Base Frame Rate
I shoot NTSC 24p with a PAL A7sii.  This means I get an idiotic reminder everytime I start up my camera, slowing down an already slow start up.  I do this because I prefer the look of 60 and 120 fps slowed down to 24 fps in my editing program versus the look of 50 and 100 fps slowed down to 25 fps.


Customized Buttons
I configured the C1 button to start and stop movie recording.
C2 button is set to Clear Image Zoom.  This gives a better image than simply cropping in post.  It is not useable for RAW stills, and for the 120p video mode (which is already cropped in 2.2 times).

Configuring Movie Mode
Mine is set to XAVC S 4K, 24p 100M, Aperture Priority Auto, Auto ISO, Auto White Balance, Metering Mode Multi, Continuous AF, Wide.  This is my 4K mode.  I use this when I want the highest quality (gives me options to crop or stabilize in post), or for low light (24p will give me the lowest shutter speed).  I've selected Autofocus On by default, and set to Continuous Wide on all my video modes.  Video AF is usually useable, but slow on the A7sii.  If I want manual focus, it's a quick flick of the AF/MF switch to MF, and toggle the button (see 'Back Button Focus' in Setting Up the Sony A7sii for Adventure Photography to set this up).  I use Aperture Priority and let the camera select the shutter speed and ISO automatically.   I find that works well for me and allows me some creative control while not slowing me down.  I use the exposure compensation dial if multi metering mode isn't giving me what I want.  Auto White Balance on the camera has been working well for me.

Memory 2 on the Mode Dial is set to XAVC S HD, 60p 50M, with the other settings the same as above.  This is my 1080p 60fps mode.  I'll use it when something is moving or when I might want slow motion.  It's quite a good, general purpose frame rate, and I'd use it more often, except that in this mode, the camera goes into 'P' Program mode and I can't control the aperture.

Memory 1 is set to XAVC S HD, 120p 100M.  This is my extreme slow motion mode.  I sometimes use it if I need more reach as the camera crops in 2.2 times.  It's a huge crop.  It changes my 10-18mm E-Mount lens into a more useable 22-40mm.  The camera also goes into Program mode on this setting.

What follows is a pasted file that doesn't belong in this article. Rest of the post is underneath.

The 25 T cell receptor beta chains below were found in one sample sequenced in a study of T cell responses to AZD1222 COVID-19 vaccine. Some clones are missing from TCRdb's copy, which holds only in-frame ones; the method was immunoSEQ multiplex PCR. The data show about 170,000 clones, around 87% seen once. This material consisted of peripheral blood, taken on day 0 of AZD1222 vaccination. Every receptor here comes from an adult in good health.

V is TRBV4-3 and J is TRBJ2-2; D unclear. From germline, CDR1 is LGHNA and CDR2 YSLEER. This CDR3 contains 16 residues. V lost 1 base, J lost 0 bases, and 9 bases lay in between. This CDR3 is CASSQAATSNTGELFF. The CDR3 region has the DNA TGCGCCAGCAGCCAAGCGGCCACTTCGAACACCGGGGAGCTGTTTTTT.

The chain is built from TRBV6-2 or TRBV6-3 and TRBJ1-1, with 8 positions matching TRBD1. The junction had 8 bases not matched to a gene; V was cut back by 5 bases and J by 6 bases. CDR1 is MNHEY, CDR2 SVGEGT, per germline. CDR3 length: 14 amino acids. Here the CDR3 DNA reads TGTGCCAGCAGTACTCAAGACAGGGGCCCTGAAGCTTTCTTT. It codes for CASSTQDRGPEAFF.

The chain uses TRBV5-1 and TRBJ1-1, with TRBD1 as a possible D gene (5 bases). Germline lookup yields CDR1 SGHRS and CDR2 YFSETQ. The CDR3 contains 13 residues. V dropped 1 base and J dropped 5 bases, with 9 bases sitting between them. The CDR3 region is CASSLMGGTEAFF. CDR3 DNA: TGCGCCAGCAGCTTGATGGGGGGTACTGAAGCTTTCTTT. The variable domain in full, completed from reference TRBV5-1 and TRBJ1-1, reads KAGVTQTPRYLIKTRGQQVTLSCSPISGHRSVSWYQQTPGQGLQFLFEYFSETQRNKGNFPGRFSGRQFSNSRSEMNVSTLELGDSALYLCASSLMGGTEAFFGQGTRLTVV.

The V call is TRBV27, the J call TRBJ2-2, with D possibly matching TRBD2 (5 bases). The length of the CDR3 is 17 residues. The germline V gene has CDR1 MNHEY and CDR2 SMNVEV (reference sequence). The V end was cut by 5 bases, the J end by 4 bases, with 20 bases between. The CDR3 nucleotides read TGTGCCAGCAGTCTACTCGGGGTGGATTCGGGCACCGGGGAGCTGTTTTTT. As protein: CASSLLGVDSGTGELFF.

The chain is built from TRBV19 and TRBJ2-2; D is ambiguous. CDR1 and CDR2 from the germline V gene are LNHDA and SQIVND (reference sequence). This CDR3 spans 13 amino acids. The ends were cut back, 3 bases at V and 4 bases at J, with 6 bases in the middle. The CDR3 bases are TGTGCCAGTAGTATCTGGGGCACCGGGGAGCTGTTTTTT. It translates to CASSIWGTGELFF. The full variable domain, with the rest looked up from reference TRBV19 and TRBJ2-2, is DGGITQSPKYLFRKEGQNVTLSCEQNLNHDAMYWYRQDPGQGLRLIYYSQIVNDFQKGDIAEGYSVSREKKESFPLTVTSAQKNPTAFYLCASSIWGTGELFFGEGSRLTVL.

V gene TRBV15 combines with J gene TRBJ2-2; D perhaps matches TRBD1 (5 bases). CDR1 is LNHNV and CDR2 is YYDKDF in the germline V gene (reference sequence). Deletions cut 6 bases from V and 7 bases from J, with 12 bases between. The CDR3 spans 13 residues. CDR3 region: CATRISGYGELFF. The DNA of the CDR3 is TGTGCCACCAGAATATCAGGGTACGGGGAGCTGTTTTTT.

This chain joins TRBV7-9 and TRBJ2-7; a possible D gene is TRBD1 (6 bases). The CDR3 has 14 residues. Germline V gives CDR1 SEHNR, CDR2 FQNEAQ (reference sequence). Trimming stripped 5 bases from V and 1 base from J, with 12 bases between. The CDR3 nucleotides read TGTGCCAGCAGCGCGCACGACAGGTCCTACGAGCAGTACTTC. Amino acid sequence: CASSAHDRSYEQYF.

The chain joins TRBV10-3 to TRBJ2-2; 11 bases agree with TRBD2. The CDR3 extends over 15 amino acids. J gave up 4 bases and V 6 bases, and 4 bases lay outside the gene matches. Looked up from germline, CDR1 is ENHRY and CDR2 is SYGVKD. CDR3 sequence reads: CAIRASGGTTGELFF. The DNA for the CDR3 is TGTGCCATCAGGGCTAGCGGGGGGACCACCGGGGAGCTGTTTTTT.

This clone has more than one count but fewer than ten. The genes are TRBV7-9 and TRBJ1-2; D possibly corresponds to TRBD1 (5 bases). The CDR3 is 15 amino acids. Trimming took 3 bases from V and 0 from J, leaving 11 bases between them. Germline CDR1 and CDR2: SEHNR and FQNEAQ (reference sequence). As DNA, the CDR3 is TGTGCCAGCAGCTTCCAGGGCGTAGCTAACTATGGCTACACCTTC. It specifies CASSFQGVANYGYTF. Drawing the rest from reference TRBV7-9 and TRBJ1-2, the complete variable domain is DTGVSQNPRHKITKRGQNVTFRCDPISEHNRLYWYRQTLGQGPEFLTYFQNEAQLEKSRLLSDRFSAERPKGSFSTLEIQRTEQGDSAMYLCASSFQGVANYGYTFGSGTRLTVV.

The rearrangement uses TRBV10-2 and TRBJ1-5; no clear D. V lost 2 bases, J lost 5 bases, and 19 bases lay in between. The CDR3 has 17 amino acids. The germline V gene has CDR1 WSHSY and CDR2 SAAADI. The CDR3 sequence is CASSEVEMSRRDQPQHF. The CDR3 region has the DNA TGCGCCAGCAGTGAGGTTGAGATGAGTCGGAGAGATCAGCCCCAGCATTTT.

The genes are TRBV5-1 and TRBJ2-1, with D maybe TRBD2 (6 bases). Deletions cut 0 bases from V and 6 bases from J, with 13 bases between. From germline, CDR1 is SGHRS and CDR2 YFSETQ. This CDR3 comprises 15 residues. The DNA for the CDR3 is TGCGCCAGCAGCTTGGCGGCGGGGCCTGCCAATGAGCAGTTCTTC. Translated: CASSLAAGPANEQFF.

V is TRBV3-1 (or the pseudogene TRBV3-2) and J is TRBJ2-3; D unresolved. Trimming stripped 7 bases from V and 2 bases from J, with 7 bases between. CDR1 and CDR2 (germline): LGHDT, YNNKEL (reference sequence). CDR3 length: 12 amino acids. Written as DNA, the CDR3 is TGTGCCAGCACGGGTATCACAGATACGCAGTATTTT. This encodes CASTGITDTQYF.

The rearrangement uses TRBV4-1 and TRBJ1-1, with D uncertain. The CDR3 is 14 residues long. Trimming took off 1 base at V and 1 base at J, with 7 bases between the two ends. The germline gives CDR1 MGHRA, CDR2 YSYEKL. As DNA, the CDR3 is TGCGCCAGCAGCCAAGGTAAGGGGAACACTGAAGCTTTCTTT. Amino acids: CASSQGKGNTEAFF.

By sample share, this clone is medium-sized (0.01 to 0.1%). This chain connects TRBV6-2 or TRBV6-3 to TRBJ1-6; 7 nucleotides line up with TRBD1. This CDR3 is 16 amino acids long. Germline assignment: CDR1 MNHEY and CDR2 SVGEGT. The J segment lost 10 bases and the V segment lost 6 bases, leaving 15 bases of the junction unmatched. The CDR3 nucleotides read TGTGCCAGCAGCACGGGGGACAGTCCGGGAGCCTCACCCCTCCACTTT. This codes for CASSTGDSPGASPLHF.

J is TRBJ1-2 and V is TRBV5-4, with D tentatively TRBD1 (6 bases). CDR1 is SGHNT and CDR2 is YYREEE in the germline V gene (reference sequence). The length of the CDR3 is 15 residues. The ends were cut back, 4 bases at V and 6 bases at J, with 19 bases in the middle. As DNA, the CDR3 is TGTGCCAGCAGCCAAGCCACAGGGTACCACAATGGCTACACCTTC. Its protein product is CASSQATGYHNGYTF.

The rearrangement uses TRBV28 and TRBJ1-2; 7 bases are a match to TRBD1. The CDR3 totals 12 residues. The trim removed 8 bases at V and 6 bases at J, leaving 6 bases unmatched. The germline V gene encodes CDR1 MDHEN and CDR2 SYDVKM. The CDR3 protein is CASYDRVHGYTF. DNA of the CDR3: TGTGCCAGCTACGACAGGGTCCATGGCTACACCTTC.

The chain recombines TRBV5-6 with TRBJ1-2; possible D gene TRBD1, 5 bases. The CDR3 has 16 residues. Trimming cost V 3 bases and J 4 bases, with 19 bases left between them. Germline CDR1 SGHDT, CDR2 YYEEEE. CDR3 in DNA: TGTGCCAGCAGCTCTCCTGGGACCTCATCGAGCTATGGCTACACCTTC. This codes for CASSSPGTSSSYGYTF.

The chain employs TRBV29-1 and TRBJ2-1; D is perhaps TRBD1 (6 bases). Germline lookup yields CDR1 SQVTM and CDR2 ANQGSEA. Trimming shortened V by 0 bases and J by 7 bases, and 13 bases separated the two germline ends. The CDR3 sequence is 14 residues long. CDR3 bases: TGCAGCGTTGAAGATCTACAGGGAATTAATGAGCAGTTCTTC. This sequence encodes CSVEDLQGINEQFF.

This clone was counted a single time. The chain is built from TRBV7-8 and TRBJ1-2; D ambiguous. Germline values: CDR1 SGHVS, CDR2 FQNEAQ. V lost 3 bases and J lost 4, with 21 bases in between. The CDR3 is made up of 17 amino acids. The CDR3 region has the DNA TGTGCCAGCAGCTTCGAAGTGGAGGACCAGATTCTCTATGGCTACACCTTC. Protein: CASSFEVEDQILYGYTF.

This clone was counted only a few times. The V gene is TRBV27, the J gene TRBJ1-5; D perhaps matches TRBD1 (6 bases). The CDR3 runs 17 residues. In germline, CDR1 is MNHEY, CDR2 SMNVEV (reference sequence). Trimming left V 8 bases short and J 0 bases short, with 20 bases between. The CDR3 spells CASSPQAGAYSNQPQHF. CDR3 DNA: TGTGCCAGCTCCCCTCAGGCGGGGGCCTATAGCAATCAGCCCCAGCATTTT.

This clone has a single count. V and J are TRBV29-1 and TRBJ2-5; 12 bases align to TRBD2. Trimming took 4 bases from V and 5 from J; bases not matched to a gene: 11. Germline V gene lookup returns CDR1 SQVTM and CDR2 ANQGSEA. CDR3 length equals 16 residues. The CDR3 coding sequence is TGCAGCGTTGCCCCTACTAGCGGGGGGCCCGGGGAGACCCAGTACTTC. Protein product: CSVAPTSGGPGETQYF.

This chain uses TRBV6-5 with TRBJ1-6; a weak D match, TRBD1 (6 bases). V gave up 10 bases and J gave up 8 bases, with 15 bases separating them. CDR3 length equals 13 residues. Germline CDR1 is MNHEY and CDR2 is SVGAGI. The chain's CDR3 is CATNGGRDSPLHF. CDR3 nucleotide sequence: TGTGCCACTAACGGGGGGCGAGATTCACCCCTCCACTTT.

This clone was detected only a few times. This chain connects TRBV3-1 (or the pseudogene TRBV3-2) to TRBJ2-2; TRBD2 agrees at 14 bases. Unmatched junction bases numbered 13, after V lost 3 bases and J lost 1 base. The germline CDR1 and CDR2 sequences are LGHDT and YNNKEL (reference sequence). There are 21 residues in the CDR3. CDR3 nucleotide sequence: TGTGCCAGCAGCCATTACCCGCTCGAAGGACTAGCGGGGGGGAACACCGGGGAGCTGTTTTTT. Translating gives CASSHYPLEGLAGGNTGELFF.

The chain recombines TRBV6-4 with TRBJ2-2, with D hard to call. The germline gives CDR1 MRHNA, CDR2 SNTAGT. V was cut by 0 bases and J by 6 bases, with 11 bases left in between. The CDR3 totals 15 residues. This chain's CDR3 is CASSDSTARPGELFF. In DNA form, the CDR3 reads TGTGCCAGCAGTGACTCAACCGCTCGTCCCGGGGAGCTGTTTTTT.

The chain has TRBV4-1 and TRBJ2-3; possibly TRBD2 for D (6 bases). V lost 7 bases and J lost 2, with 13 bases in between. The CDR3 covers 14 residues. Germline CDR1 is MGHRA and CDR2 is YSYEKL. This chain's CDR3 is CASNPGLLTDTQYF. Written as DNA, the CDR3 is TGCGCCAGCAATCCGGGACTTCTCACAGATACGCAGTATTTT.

Gamma, Gamut and LUTS
Gamma refers to how the camera treats the difference between the dark and the light areas of the image, and Gamut refers to the range of colors available.  A LUT (Look Up Table) converts the gamma and gamut into a 'look', in this case, a 'film look'.  To a newbie, Sony offers a bewildering choice of Gammas and Gamuts.  I scoured the internet, keeping an eye out for looks that I liked, tried out the ones I liked, and decided on one which worked best for my workflow in my video editor, Final Cut Pro X.  I use Cine2 Gamma, S-Gamut3.Cine, with the Detail (Sharpening) at -7 in conjunction with FilmConvert LUTs.  Technically, you don't need to use a LUT, but I found a yellow/green cast in my footage that was difficult to correct.  Initially, I thought this was due to the use of Auto White Balance, unfortunately, that was the color that came out of this camera.  The good news is that LUTs, like the ones used by FilmConvert, are able to take color and gamma information and, quite easily, convert it into something pleasing.

Test Settings and Grading Sony A7sii from Kenneth Koh on Vimeo.

Sound 
I find the built-in mics to be be pretty good for capturing ambient sound, and use these settings in general.
Audio Recording Level 20
Wind Noise Reduction Off

These are the settings that I'm using now.  I hope this was useful to get you started in setting up your own Camera.

Monday, February 29, 2016

Free Online Filmmakers Seminar

The world's largest free online event for filmmakers is happening in less than 24 hours.  I signed on a week ago, which means I've been getting a weeks worth of spam email... Seriously though, I've only gotten about an email a day, 'encouraging' me to sign up for their paid program.

The program looks legit, so it's worth the hassle.  Check it out at CineSummit.com



If you remember Brandon Li, whom I interviewed a while back, he's one of the filmmaker's contributing to the seminar.

Setting Up the Sony a7s Mkii For Adventure Photography

The Sony Alpha a7sii is a mirrorless camera targeted primarily at video and low light shooters.  It's got a 12MP sensor that outputs very clean video and stills with great dynamic range, is awesome in low light.  I'm a video shooter who shoots stills for timelapses, Facebook, Instagram, and maybe some prints up to 12"; and for that, the 12MP sensor is enough. The downside is that at 12MP, your options for cropping are limited.  Other downsides of the a7sii are that startup is slow, and the autofocus system for stills is very slow.  
Fisherman, Inle Lake, Myanmar.  Sony a7sii, Zeiss 24-70mm @ 40mm, 1/250, f/22, ISO 400. The Sony a7sii is an awesome video camera, but is not ideal for stills photography.  With the right settings, I can get it to work.